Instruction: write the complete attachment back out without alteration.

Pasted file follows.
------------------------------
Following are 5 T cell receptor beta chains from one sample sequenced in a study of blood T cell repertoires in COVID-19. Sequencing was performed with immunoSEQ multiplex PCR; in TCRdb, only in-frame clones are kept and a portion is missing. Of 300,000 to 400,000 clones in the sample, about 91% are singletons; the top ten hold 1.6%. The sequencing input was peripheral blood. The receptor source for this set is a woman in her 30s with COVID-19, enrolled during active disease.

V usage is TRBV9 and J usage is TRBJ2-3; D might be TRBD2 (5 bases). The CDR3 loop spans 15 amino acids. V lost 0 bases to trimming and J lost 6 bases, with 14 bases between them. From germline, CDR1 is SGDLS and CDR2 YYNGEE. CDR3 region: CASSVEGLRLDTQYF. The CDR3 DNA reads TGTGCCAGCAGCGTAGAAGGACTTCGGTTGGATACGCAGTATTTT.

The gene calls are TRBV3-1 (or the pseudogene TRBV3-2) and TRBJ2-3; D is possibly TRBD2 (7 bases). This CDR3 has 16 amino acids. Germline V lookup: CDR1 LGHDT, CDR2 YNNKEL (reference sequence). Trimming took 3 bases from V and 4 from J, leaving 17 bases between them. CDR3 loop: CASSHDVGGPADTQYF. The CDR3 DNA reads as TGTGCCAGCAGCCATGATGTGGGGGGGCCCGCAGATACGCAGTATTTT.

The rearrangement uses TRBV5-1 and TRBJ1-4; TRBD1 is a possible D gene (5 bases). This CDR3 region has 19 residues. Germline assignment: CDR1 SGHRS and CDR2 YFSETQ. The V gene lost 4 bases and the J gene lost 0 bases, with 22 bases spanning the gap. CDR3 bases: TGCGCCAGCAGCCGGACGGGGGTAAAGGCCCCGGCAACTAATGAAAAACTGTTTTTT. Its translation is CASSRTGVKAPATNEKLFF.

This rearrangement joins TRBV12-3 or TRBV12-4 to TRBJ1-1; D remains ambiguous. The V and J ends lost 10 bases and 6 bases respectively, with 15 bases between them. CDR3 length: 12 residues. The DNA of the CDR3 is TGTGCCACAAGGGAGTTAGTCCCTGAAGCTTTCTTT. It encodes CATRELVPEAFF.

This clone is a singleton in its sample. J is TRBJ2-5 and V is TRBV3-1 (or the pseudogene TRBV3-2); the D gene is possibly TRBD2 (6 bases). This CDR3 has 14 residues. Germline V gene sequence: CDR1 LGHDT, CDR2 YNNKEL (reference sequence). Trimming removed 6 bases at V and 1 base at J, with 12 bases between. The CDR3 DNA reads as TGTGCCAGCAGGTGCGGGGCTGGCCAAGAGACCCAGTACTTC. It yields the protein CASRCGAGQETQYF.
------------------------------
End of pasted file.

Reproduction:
Following are 5 T cell receptor beta chains from one sample sequenced in a study of blood T cell repertoires in COVID-19. Sequencing was performed with immunoSEQ multiplex PCR; in TCRdb, only in-frame clones are kept and a portion is missing. Of 300,000 to 400,000 clones in the sample, about 91% are singletons; the top ten hold 1.6%. The sequencing input was peripheral blood. The receptor source for this set is a woman in her 30s with COVID-19, enrolled during active disease.

V usage is TRBV9 and J usage is TRBJ2-3; D might be TRBD2 (5 bases). The CDR3 loop spans 15 amino acids. V lost 0 bases to trimming and J lost 6 bases, with 14 bases between them. From germline, CDR1 is SGDLS and CDR2 YYNGEE. CDR3 region: CASSVEGLRLDTQYF. The CDR3 DNA reads TGTGCCAGCAGCGTAGAAGGACTTCGGTTGGATACGCAGTATTTT.

The gene calls are TRBV3-1 (or the pseudogene TRBV3-2) and TRBJ2-3; D is possibly TRBD2 (7 bases). This CDR3 has 16 amino acids. Germline V lookup: CDR1 LGHDT, CDR2 YNNKEL (reference sequence). Trimming took 3 bases from V and 4 from J, leaving 17 bases between them. CDR3 loop: CASSHDVGGPADTQYF. The CDR3 DNA reads as TGTGCCAGCAGCCATGATGTGGGGGGGCCCGCAGATACGCAGTATTTT.

The rearrangement uses TRBV5-1 and TRBJ1-4; TRBD1 is a possible D gene (5 bases). This CDR3 region has 19 residues. Germline assignment: CDR1 SGHRS and CDR2 YFSETQ. The V gene lost 4 bases and the J gene lost 0 bases, with 22 bases spanning the gap. CDR3 bases: TGCGCCAGCAGCCGGACGGGGGTAAAGGCCCCGGCAACTAATGAAAAACTGTTTTTT. Its translation is CASSRTGVKAPATNEKLFF.

This rearrangement joins TRBV12-3 or TRBV12-4 to TRBJ1-1; D remains ambiguous. The V and J ends lost 10 bases and 6 bases respectively, with 15 bases between them. CDR3 length: 12 residues. The DNA of the CDR3 is TGTGCCACAAGGGAGTTAGTCCCTGAAGCTTTCTTT. It encodes CATRELVPEAFF.

This clone is a singleton in its sample. J is TRBJ2-5 and V is TRBV3-1 (or the pseudogene TRBV3-2); the D gene is possibly TRBD2 (6 bases). This CDR3 has 14 residues. Germline V gene sequence: CDR1 LGHDT, CDR2 YNNKEL (reference sequence). Trimming removed 6 bases at V and 1 base at J, with 12 bases between. The CDR3 DNA reads as TGTGCCAGCAGGTGCGGGGCTGGCCAAGAGACCCAGTACTTC. It yields the protein CASRCGAGQETQYF.